Her knee no flop, Ray ready to flip

Gymnastics: Post-operative patience wasn't easy, but it's paid off for Columbia's Elise Ray, who will open her bid for an Olympic spot in St. Louis tonight.

Olympic Spotlight

July 27, 2000|By Paul McMullen | Paul McMullen,SUN STAFF

So that she could soar in Sydney, Elise Ray spent a couple of days of down time at her home in Columbia.

The women take center stage tonight at the U.S. Gymnastics Championships in St. Louis, the first of two competitions that will be weighed in the selection of the American Olympic team.

As the highest U.S. finisher in the all-around at last year's world championships, Ray walks in with strong status and none of the weakness that caused one of her knees to wobble in early June.

"Training has gone really well," she said during a telephone interview Tuesday night before a walk-through at the Kiel Center. "The knee hasn't given me any trouble at all. It feels great."

That wasn't the case a few weeks after Ray graduated from Wilde Lake High School. She underwent arthroscopic surgery June 14 to remove a small bone chip that was a product of a previous injury.

It was nearly three weeks before she was able to resume a full training schedule at coach Kelli Hill's gym in Gaithersburg, but her energy was put to use during her own brand of "rest and recovery."

"The surgery was minor, but I was still couch-bound for a couple of days," Ray said in an interview earlier this month. "That was tough. I wanted to get up and move around. I would try some crunches, move to the floor and do different things. I worked around it. I did everything I could that wouldn't slow the healing process.

"When I first got back in the gym, the emphasis was on upper-body stuff, things that wouldn't put any strain on my knee. You can be pretty creative in the gym, and anything that wouldn't pound it [the knee], we tried. After 2 1/2 to three weeks, I was back vaulting, tumbling, doing everything."

The injury caused Ray to miss the June edition of the monthly training camps that U.S. women's team coordinator Bela Karolyi has conducted at his compound outside Houston.

Karolyi is the most powerful American figure in the sport; he'll oversee the selection of the six-woman Olympic team, which will be announced after the U.S. trials -- the second weighted competition -- are completed in Boston Aug. 20.

Karolyi has been accused of being overbearing and pushing his pupils too hard, and he's never met a minicam he wouldn't mug for. Ray's coach, Hill, is the anti-Bela. She turned down a request from NBC to profile Ray before the nationals, and took a slow and easy approach to her rehabilitation.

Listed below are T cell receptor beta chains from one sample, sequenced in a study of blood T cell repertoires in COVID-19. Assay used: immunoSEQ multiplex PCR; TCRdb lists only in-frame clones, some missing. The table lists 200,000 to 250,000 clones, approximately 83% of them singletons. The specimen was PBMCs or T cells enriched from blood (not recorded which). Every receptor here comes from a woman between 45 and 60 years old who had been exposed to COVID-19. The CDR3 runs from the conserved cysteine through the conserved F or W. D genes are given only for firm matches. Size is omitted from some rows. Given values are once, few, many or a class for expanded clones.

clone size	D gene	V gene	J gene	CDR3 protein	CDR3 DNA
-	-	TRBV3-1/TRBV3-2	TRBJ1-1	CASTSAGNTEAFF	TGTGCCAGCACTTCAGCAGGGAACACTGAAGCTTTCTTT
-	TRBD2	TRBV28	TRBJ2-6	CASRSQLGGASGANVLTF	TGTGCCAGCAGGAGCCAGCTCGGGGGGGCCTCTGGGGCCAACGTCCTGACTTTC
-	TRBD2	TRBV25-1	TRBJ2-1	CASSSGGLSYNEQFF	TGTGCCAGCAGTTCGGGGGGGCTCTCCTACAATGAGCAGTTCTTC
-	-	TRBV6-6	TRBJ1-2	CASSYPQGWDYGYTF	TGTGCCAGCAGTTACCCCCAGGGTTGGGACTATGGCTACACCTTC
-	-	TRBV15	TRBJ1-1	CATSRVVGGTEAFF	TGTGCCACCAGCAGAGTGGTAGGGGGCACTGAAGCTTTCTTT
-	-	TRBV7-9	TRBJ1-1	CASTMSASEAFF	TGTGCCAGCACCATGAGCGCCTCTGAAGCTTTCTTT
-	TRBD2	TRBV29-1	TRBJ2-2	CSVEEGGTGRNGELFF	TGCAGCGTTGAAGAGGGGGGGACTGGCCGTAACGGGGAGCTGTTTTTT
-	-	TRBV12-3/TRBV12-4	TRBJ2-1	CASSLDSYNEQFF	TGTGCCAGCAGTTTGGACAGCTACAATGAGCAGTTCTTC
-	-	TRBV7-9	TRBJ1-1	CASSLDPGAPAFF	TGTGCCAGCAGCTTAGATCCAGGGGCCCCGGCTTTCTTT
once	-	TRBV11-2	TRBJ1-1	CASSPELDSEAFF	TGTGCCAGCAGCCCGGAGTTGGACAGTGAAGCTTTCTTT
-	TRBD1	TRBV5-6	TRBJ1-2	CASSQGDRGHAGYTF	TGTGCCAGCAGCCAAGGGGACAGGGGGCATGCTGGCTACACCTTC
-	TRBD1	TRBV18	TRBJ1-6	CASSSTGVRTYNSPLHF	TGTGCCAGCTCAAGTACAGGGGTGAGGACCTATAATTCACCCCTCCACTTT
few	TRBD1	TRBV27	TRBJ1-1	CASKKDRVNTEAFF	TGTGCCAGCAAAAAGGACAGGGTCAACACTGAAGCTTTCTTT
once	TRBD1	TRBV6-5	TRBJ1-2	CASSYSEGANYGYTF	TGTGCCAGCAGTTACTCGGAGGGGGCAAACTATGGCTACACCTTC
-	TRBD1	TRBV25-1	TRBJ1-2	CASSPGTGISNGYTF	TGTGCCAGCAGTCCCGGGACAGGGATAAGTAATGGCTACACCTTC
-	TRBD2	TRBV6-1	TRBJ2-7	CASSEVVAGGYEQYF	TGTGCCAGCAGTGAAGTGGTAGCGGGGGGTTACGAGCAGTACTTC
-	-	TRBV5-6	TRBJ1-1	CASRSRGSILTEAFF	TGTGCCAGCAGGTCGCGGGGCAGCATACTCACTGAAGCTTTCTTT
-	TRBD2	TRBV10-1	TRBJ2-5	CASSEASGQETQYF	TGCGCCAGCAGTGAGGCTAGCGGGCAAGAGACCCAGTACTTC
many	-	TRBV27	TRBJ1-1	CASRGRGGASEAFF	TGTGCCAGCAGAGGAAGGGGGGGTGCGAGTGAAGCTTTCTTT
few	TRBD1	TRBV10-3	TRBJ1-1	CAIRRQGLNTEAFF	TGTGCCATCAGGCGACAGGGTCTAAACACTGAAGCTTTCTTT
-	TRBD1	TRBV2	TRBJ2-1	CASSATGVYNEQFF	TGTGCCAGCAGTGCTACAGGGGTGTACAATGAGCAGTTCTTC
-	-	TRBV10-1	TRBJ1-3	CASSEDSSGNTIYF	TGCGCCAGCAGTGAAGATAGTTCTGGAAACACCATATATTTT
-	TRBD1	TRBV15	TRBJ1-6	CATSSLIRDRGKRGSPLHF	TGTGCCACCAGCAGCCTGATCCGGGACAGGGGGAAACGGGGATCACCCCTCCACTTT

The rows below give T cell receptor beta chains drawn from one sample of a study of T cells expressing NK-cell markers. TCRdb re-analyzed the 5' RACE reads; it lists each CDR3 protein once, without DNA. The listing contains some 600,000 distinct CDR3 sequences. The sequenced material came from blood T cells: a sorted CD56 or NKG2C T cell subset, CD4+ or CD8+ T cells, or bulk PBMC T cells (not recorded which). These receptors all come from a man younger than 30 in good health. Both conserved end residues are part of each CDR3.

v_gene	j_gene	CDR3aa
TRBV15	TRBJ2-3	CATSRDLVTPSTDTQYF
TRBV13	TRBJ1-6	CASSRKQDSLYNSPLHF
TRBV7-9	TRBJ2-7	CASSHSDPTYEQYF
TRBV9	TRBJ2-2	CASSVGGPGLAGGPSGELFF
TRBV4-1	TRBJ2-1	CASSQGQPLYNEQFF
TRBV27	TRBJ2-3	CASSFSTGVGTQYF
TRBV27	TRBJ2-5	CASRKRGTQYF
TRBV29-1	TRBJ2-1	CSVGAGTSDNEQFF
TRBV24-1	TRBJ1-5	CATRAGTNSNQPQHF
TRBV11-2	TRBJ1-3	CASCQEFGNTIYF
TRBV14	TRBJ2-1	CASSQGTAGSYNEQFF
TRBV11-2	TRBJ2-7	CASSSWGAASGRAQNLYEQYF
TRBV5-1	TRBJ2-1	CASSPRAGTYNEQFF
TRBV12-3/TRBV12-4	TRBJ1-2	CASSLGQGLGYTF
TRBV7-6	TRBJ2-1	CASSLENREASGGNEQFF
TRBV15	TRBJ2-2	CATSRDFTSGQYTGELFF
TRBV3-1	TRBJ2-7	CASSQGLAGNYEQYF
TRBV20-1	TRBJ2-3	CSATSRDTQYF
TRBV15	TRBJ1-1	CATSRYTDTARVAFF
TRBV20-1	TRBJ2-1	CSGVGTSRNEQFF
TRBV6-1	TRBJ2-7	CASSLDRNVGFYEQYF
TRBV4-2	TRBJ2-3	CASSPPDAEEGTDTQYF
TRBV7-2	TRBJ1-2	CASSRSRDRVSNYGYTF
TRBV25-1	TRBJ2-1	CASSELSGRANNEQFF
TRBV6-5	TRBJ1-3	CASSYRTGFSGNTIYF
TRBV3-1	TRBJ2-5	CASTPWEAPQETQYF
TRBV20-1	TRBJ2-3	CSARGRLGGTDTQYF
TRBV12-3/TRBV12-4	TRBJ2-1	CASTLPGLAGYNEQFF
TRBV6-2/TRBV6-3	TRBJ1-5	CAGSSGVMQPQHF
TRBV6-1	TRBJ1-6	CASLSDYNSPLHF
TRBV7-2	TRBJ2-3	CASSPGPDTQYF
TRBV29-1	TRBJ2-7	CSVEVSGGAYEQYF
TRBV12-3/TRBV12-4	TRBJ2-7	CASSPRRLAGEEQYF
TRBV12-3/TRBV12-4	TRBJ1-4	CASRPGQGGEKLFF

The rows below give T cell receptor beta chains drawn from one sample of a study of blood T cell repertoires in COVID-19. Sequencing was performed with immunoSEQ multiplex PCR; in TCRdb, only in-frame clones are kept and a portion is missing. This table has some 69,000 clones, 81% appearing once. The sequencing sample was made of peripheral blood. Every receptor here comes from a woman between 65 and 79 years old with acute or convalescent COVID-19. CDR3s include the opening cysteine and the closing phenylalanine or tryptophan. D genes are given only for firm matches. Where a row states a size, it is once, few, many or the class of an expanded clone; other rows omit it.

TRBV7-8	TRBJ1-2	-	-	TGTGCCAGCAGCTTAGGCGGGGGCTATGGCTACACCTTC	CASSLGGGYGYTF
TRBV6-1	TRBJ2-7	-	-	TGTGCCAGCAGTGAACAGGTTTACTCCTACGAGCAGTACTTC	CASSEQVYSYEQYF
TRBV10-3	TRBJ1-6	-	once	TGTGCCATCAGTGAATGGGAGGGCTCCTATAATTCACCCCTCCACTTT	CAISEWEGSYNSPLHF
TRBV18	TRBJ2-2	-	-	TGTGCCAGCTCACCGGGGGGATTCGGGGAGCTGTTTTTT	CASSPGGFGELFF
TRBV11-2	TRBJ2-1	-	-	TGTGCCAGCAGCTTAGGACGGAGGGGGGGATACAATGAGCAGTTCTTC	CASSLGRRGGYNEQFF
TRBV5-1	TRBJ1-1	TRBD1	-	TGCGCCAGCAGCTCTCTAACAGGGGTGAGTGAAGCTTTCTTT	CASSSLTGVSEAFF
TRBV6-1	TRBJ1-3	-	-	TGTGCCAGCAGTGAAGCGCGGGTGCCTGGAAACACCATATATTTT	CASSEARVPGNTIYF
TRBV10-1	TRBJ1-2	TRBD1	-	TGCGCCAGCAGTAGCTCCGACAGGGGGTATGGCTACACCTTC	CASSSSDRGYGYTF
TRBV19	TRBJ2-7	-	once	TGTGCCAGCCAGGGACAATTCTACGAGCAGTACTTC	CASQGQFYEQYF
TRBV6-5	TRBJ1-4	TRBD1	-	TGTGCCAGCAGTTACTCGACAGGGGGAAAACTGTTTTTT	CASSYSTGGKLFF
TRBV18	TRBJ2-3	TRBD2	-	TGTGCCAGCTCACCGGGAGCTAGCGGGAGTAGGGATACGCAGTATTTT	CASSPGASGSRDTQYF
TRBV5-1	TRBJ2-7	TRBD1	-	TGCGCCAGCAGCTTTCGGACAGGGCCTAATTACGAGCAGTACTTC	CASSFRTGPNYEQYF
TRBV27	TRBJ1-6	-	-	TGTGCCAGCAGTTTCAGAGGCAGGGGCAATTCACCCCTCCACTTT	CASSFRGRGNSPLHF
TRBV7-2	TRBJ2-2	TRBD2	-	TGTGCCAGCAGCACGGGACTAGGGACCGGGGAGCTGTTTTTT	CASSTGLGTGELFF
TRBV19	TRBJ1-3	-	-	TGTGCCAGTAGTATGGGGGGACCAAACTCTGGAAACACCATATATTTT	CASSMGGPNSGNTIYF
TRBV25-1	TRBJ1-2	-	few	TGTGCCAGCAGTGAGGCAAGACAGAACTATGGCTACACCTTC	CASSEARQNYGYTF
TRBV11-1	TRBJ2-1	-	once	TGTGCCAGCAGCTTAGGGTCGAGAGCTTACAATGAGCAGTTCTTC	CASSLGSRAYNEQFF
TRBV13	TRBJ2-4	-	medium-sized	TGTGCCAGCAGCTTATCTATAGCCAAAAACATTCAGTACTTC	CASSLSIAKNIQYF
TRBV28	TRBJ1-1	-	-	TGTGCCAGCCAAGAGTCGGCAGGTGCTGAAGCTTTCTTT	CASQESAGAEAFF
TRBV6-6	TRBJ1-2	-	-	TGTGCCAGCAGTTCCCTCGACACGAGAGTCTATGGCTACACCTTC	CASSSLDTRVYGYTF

"Kelli is so wonderful about injuries," Ray said. "She's patient. She listens to doctor's orders. She listens to us. We know our tolerance for pain. She knew that even though my surgery went well, if we didn't take our time coming back, there would be consequences.

"There were days last month when she told me to back down, times I said I was ready to try something and she would say, `No, a couple more days.' There were other times I was nervous about trying something, and I tried to be open with her about how I was feeling."

Tonight will be Ray's first competition since April, when she won the all-around at the Pacific Alliance Championships. The top 12 scorers from the nationals will advance to the U.S. trials.

The women will be rated, with 40 percent of their score coming from the nationals and 60 percent from the trials. Karolyi heads a four-person panel that will consult those ratings, but not be bound by them, when they select the Olympic roster.

Even Karolyi himself has described the selection process as "messy."

An intriguing mix of contenders has converged on St. Louis. There are young women in search of their first Olympic berths, like Ray, Kristen Maloney and Vanessa Atler.

There are gold medalists such as Shannon Miller and Dominique Dawes, a University of Maryland student and training partner of Ray. Both are 23-year-old veterans who came out of retirement and had to file petitions in order to compete here.

The all-around preliminaries and individual event finals will be held tonight, and Ray is a force on the uneven bars, where a routine bears her name.

The all-around finals will be conducted Saturday.

Choosing teams

A glance at the Olympic selection process for men and women.

Men When chosen: Moments after the Olympic trials conclude, Aug. 20.

Who: Six athletes from among those competing at Olympic trials in August. The top four will be chosen based on combined scores from U.S. Gymnastics Championships (40 percent) and Olympic trials (60 percent). The other two spots will be awarded by a selection committee.

The committee: Nine-man men's program committee will select. Members include former Olympians Tim Daggett and Chris Waller and U.S. head coach Peter Kormann.

Nationals: The top 14 at this week's U.S. Gymnastics Championships advance to trials. Those not competing at nationals, like Chris Young (Achilles' tendon), can petition for a spot directly into trials. The decision on petitions will be made in upcoming weeks.

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